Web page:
The development of acoustic experiments for off-campus teaching and learning

Document Type

Journal Article


Faculty of Computing, Health and Science


School of Engineering (SOE)




This article was originally published as: Wild, G. , & Swan, G. I. (2011). The development of acoustic experiments for off-campus teaching and learning. Physics Education, 46(3), 281-289. Original article available here


In this article, we show the implementation of a computer-based digital storage oscilloscope (DSO) and function generator (FG) using the computer’s soundcard for off-campus acoustic experiments. The microphone input is used for the DSO, and a speaker jack is used as the FG. In an effort to reduce the cost of implementing the experiment, we examine software available for free, online. A small number of applications were compared in terms of their interface and functionality, for both the DSO and the FG. The software was then used to investigate standing waves in pipes using the computer-based DSO. Standing wave theory taught in high school and in first year physics is based on a one-dimensional model. With the use of the DSO’s fast Fourier transform function, the experimental uncertainly alone was not sufficient to account for the difference observed between the measure and the calculated frequencies. Hence the original experiment was expanded upon to include the end correction effect. The DSO was also used for other simple acoustics experiments, in areas such as the physics of music.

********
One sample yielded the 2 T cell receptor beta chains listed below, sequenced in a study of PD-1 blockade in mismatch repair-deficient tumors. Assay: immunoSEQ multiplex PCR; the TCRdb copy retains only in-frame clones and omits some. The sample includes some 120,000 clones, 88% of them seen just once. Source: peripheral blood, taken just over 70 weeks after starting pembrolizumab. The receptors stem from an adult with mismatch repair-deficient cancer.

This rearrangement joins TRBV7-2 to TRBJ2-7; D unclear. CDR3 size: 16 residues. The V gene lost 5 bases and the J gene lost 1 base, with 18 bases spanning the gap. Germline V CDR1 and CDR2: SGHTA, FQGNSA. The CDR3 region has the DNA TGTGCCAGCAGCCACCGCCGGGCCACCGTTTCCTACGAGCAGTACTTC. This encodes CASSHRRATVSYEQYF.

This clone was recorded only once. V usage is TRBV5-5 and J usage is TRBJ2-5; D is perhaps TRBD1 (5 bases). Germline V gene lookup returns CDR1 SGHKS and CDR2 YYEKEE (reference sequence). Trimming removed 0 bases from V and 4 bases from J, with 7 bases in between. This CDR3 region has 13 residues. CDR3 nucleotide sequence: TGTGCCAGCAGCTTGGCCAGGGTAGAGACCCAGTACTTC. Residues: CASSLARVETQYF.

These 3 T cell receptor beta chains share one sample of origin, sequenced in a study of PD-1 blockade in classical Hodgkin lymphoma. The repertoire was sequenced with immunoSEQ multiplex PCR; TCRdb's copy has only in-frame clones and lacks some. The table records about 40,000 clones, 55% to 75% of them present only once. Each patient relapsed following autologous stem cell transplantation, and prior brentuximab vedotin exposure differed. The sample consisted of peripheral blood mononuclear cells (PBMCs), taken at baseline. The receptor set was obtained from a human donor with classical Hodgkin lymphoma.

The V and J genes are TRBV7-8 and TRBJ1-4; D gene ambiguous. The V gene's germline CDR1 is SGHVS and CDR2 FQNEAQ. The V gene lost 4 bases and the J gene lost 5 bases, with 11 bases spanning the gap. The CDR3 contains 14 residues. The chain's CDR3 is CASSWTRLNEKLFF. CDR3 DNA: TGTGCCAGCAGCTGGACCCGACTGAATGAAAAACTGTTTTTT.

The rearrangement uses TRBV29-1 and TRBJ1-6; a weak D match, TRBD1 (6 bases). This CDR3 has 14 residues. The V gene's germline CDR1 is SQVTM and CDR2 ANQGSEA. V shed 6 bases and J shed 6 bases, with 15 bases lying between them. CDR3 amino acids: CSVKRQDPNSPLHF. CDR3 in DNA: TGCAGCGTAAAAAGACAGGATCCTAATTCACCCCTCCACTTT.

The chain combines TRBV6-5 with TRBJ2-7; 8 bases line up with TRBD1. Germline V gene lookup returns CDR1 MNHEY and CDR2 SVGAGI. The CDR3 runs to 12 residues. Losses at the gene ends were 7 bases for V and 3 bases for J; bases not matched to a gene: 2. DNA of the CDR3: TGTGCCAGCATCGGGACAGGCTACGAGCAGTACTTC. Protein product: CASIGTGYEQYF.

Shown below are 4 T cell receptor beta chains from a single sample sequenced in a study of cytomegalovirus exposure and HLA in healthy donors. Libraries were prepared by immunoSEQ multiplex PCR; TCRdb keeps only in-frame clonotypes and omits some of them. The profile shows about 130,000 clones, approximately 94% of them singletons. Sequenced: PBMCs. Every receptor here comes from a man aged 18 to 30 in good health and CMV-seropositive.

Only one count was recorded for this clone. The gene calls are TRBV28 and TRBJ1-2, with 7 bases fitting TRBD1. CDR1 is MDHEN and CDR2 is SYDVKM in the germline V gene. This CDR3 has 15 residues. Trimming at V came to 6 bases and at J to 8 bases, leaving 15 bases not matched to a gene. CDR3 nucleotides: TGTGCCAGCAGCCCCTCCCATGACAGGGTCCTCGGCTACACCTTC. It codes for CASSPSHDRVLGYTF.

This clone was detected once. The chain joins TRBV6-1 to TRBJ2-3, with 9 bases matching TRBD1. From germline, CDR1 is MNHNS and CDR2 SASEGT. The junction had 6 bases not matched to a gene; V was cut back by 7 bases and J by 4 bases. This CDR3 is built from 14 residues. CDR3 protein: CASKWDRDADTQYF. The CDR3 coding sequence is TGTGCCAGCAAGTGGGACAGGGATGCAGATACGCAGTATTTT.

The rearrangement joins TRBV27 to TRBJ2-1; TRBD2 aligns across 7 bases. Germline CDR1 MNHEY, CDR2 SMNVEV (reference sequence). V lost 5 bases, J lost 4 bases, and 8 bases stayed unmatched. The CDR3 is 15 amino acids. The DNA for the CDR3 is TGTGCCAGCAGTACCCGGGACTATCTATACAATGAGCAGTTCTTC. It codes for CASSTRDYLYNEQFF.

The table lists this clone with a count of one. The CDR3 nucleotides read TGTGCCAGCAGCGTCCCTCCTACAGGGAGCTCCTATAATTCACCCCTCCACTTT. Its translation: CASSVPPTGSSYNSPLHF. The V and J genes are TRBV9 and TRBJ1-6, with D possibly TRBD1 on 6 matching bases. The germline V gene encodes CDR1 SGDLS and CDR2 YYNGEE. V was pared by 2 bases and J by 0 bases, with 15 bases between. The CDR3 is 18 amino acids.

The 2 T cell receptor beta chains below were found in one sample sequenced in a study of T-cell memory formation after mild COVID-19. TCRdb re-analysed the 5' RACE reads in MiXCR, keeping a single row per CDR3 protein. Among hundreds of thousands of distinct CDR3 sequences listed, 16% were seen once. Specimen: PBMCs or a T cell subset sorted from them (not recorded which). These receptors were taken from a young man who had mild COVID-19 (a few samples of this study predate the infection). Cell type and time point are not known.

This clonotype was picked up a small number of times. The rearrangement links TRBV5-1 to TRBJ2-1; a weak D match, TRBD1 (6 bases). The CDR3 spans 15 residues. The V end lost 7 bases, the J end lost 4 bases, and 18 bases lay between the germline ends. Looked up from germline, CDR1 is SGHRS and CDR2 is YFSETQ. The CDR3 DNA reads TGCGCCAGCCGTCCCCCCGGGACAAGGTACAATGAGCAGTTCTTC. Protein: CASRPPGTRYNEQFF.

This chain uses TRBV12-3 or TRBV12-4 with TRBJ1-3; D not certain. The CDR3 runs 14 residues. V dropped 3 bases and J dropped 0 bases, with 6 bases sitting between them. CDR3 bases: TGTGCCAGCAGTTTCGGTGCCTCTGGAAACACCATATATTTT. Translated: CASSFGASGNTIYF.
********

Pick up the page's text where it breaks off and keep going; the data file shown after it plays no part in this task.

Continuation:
Link to publisher version (DOI)